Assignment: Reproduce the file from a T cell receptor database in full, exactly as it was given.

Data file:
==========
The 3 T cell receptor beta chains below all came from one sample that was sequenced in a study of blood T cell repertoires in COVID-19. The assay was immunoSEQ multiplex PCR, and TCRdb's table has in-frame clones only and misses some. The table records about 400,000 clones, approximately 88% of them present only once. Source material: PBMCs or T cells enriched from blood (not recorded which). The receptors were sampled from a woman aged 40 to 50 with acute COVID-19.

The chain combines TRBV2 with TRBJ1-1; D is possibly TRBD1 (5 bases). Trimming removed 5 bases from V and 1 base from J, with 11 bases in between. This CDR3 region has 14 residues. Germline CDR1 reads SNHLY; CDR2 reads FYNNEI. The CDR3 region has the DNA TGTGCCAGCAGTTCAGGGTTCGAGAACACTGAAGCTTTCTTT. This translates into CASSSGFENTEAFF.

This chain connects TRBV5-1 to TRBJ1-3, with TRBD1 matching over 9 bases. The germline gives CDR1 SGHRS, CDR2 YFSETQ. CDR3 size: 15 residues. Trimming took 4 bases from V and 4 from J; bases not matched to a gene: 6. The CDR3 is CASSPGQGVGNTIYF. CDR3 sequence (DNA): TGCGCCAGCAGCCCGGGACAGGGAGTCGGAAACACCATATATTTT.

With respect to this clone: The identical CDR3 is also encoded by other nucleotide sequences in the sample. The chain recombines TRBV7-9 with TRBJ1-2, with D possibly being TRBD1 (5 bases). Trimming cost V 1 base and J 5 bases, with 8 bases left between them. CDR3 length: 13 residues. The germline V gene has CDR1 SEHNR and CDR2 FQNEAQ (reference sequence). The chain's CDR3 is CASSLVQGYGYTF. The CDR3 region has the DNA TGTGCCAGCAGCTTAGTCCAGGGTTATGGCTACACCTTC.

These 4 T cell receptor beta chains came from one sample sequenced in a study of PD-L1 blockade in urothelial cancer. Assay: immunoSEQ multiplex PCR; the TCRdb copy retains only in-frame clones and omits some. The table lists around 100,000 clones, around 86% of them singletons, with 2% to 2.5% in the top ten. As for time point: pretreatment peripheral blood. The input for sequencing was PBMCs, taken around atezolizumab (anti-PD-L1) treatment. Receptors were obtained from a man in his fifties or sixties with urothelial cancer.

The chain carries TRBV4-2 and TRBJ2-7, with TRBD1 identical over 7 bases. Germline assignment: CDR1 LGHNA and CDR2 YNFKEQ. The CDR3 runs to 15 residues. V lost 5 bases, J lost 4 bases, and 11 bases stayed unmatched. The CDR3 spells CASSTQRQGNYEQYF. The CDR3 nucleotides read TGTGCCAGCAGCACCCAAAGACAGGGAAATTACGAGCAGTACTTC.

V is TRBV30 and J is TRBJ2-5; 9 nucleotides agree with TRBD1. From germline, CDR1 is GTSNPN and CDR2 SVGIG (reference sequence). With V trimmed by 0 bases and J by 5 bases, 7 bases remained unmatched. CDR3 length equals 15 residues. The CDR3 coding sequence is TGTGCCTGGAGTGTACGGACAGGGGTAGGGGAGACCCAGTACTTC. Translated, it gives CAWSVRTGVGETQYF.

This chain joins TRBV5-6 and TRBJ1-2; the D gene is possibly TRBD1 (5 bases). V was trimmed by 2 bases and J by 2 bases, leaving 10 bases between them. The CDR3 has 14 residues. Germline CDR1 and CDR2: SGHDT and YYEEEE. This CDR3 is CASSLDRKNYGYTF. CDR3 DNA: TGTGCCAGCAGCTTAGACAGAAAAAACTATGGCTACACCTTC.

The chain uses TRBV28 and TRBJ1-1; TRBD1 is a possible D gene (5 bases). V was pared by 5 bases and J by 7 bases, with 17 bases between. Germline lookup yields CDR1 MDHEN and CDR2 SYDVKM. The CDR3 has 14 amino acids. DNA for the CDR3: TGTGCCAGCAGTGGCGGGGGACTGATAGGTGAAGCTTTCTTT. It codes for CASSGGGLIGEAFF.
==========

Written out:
The 3 T cell receptor beta chains below all came from one sample that was sequenced in a study of blood T cell repertoires in COVID-19. The assay was immunoSEQ multiplex PCR, and TCRdb's table has in-frame clones only and misses some. The table records about 400,000 clones, approximately 88% of them present only once. Source material: PBMCs or T cells enriched from blood (not recorded which). The receptors were sampled from a woman aged 40 to 50 with acute COVID-19.

The chain combines TRBV2 with TRBJ1-1; D is possibly TRBD1 (5 bases). Trimming removed 5 bases from V and 1 base from J, with 11 bases in between. This CDR3 region has 14 residues. Germline CDR1 reads SNHLY; CDR2 reads FYNNEI. The CDR3 region has the DNA TGTGCCAGCAGTTCAGGGTTCGAGAACACTGAAGCTTTCTTT. This translates into CASSSGFENTEAFF.

This chain connects TRBV5-1 to TRBJ1-3, with TRBD1 matching over 9 bases. The germline gives CDR1 SGHRS, CDR2 YFSETQ. CDR3 size: 15 residues. Trimming took 4 bases from V and 4 from J; bases not matched to a gene: 6. The CDR3 is CASSPGQGVGNTIYF. CDR3 sequence (DNA): TGCGCCAGCAGCCCGGGACAGGGAGTCGGAAACACCATATATTTT.

With respect to this clone: The identical CDR3 is also encoded by other nucleotide sequences in the sample. The chain recombines TRBV7-9 with TRBJ1-2, with D possibly being TRBD1 (5 bases). Trimming cost V 1 base and J 5 bases, with 8 bases left between them. CDR3 length: 13 residues. The germline V gene has CDR1 SEHNR and CDR2 FQNEAQ (reference sequence). The chain's CDR3 is CASSLVQGYGYTF. The CDR3 region has the DNA TGTGCCAGCAGCTTAGTCCAGGGTTATGGCTACACCTTC.

These 4 T cell receptor beta chains came from one sample sequenced in a study of PD-L1 blockade in urothelial cancer. Assay: immunoSEQ multiplex PCR; the TCRdb copy retains only in-frame clones and omits some. The table lists around 100,000 clones, around 86% of them singletons, with 2% to 2.5% in the top ten. As for time point: pretreatment peripheral blood. The input for sequencing was PBMCs, taken around atezolizumab (anti-PD-L1) treatment. Receptors were obtained from a man in his fifties or sixties with urothelial cancer.

The chain carries TRBV4-2 and TRBJ2-7, with TRBD1 identical over 7 bases. Germline assignment: CDR1 LGHNA and CDR2 YNFKEQ. The CDR3 runs to 15 residues. V lost 5 bases, J lost 4 bases, and 11 bases stayed unmatched. The CDR3 spells CASSTQRQGNYEQYF. The CDR3 nucleotides read TGTGCCAGCAGCACCCAAAGACAGGGAAATTACGAGCAGTACTTC.

V is TRBV30 and J is TRBJ2-5; 9 nucleotides agree with TRBD1. From germline, CDR1 is GTSNPN and CDR2 SVGIG (reference sequence). With V trimmed by 0 bases and J by 5 bases, 7 bases remained unmatched. CDR3 length equals 15 residues. The CDR3 coding sequence is TGTGCCTGGAGTGTACGGACAGGGGTAGGGGAGACCCAGTACTTC. Translated, it gives CAWSVRTGVGETQYF.

This chain joins TRBV5-6 and TRBJ1-2; the D gene is possibly TRBD1 (5 bases). V was trimmed by 2 bases and J by 2 bases, leaving 10 bases between them. The CDR3 has 14 residues. Germline CDR1 and CDR2: SGHDT and YYEEEE. This CDR3 is CASSLDRKNYGYTF. CDR3 DNA: TGTGCCAGCAGCTTAGACAGAAAAAACTATGGCTACACCTTC.

The chain uses TRBV28 and TRBJ1-1; TRBD1 is a possible D gene (5 bases). V was pared by 5 bases and J by 7 bases, with 17 bases between. Germline lookup yields CDR1 MDHEN and CDR2 SYDVKM. The CDR3 has 14 amino acids. DNA for the CDR3: TGTGCCAGCAGTGGCGGGGGACTGATAGGTGAAGCTTTCTTT. It codes for CASSGGGLIGEAFF.